After publishing What is Religion? A Theological Answer through Wipf & Stock (US), I was ready to begin work on the South Asian edition.

Wipf & Stock had made me change my Indian spellings into US spellings (so “Saviour” became “Savior”). I decided to edit my document again for the South Asian edition and change the spellings back to the Indian (UK) spellings in which my work was original written. The other change I made was to make my quotation indents more in tune with SAIACS style guide (4-lines-or-more are indented). Wipf & Stock style guide says 8-lines-or-more are indented, which meant many of my crucial quotes were merged into the text and not highlighted as I had wanted them to be. Naturally this resulted in a change in page numbers, and yes, a change in index as well.

My mentor, Cor, strongly advised against making any changes, especially since they could change page numbers. He urged me to keep consistent page numbers to avoid confusion. But there was both political (“Indian”) and personal interest (indenting) and so I went ahead and made the change.

Shockingly, I found a few more errors in my manuscript. So I changed them in the South Asian edition and informed Wipf & Stock of the same. Wipf & Stock uses a print-to-order press, so I hoped that the few errors I did find could be corrected in a later run. With a revised layout, revised index, and even revised cover in place, I was ready to submit my document to my Indian publisher.

Ironically, and completely unexpectedly, my Indian publisher said that they were not currently ready to print my work. I had simply assumed that they would print my manuscript, once I submitted it. However, I was shocked to learn that due to a financial crunch, my manuscript was low in the priority of projects.

They did say that they wanted to publish my work, but only “not yet.” If I wanted to expedite the process, they said, I could help cover the cost of printing. But that was certainly way beyond my ability, so I had to agree to put the project on hold.

That was a big blow, something I had not considered. And so I asked my Indian publisher if I could look for alternative publishers. They agreed.

Looking for alternative publishers was itself another long process, and surprisingly for me more complex than printing/publishing in the West. I basically offered Indian publishers two choices. 1) I asked publishers whether they would co-publish the South Asian edition with my first choice Indian publisher. Which meant, they would share the cost of printing the book and then jointly market the book (along agreed upon prices), 2) I asked publishers whether they would publish my book as sole South Asian publishers (and take on the full load of marketing).

I began by asking a local Christian publisher (in Bangalore) whether they would be interested in co-publishing. This publishing house said that they found the book interesting, but they couldn’t print it because it was too academic and it had a limited market that would compete with my other publisher’s market share. It was a fair argument, so I thanked them for graciously considering my request and moved on.

I then tried a big Christian publisher. They expressed interest, and I sent them a copy of my work. But after several weeks (a couple of months actually), they still hadn’t gotten back to me. I tried contacting them, but I think they forgot about my work or that they felt it was too academic and not worth pursuing.

I then asked two other established publishers, one secular and another Christian. The Christian publisher sated that they do not jointly publish (which meant they did not even want to partner with Wipf & Stock, and were only open to publish something that was exclusively published through them. The secular press felt that my book was too specialised beyond the scope of their print profile. Both were very courteous in their mails, which was nice.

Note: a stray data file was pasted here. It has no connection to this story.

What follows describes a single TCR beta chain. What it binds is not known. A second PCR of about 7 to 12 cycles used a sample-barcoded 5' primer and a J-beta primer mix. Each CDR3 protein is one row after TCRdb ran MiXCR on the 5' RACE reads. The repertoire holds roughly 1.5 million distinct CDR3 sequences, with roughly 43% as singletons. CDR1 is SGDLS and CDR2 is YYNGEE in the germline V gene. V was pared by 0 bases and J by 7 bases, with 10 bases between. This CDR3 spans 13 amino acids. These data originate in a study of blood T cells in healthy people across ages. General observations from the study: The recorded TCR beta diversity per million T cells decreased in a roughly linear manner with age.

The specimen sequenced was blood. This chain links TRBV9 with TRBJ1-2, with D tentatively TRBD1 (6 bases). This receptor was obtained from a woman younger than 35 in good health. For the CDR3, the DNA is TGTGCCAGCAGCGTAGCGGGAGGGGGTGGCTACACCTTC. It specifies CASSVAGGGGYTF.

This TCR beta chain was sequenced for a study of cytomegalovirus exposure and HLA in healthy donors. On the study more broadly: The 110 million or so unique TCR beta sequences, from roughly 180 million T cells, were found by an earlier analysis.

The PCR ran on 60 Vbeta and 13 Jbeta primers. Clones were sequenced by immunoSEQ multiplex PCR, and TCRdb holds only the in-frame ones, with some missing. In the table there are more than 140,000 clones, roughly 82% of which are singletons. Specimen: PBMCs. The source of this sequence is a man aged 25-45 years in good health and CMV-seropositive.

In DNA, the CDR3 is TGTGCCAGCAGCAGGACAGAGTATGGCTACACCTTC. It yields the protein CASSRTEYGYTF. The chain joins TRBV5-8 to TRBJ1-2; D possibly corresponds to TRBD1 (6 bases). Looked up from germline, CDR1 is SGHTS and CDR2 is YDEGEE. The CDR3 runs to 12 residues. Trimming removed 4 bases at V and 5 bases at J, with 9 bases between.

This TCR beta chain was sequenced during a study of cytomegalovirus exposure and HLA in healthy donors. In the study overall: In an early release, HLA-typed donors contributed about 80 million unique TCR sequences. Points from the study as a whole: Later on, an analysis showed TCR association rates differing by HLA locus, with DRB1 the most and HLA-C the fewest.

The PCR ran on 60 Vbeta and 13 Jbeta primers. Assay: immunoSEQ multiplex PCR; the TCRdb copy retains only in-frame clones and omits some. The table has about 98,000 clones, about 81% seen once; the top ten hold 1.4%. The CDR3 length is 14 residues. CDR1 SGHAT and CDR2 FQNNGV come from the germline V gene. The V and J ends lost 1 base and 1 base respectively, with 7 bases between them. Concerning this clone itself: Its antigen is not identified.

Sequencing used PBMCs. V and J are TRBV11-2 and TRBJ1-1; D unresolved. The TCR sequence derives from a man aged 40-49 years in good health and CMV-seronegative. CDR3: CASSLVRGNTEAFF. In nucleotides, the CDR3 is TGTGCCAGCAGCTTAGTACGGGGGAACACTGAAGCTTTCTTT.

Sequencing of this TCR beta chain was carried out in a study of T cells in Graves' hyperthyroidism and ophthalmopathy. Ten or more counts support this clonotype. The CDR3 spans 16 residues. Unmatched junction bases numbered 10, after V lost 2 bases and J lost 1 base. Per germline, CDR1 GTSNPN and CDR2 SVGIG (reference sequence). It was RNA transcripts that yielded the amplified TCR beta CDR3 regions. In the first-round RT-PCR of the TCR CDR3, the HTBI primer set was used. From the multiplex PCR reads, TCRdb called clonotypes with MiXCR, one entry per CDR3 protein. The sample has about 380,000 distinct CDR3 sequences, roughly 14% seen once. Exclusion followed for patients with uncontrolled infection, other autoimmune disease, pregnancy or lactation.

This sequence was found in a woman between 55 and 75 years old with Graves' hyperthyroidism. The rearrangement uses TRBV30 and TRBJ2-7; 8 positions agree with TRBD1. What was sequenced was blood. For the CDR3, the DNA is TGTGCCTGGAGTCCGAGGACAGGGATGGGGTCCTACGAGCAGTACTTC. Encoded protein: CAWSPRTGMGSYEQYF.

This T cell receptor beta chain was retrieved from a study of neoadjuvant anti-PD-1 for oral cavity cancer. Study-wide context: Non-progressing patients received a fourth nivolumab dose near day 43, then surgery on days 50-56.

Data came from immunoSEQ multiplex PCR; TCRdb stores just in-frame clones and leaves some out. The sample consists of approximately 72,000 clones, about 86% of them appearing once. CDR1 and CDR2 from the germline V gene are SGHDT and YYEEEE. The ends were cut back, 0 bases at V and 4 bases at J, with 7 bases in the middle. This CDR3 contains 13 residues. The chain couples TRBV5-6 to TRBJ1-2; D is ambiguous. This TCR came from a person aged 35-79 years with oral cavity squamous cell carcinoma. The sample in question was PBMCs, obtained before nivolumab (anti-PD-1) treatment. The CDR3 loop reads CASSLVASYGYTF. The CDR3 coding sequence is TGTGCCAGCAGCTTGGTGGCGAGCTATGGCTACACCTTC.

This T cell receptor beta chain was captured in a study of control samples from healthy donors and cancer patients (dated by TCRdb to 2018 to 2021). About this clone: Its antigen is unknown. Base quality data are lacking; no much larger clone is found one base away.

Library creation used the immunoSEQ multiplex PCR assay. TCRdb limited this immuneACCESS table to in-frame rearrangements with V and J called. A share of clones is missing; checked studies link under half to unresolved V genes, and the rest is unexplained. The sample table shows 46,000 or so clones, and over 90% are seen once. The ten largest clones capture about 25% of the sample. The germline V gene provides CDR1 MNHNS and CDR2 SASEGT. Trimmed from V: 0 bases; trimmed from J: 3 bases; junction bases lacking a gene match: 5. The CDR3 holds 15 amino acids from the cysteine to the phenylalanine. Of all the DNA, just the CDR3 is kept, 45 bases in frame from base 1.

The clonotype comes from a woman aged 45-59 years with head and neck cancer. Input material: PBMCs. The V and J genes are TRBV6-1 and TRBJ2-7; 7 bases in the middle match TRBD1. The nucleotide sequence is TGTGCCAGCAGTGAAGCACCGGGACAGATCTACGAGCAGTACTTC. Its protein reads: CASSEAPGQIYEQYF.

I then explored a print-by-demand option; where I could publish through my first-choice publisher, but I would only print about 100 copies so that the liability for the publisher would be less. However, the was quite expensive… coming to about 350 rupees per book. This was just too expensive and so I dropped that idea.

Finally, however, alls-well-that-ends-well, because my first-choice publisher got back to me and said that they had finally gotten some funds and were ready to print my book. Once approved, the manuscript went through the printing process quite fast. Especially since I had already edited, and revised my layout.

We were also able to negotiate a deal with the printers to print fewer copies (350 copies), so that the Publisher would not be stuck with a huge pile of unsold books. Thankfully, as a result, I didn’t have to pay anything either, though I realised I would have to do much of the marketing of the book, and also I had to consider how to get reviewers interested in reading/reviewing it.

It was ironic that after a pretty straightforward to publishing process in the West, I was struggling a bit to get my work to the press in India (the primary audience of my work!). But at least South Asian edition, something I really wanted, was coming out. Which was a relief.

Summary thoughts

1. If publishing in India, be sure that you have a publisher who is willing to publish your work.

2. If you are willing to finance your own work, you will find more publishers. If money is an issue for you, then you will have to be willing to wait.

3. Try to keep your options open (though that didn’t really help me initially). These contacts may come in handy at a later stage.

4. Negotiate the printing of fewer copies, so that your publisher need not be stuck with too many copies that may not sell (dissertations are tough to sell). Explore print-by-demand options.

5. Finally, be ready to market your own book. See where and how you would like to spread awareness of your work.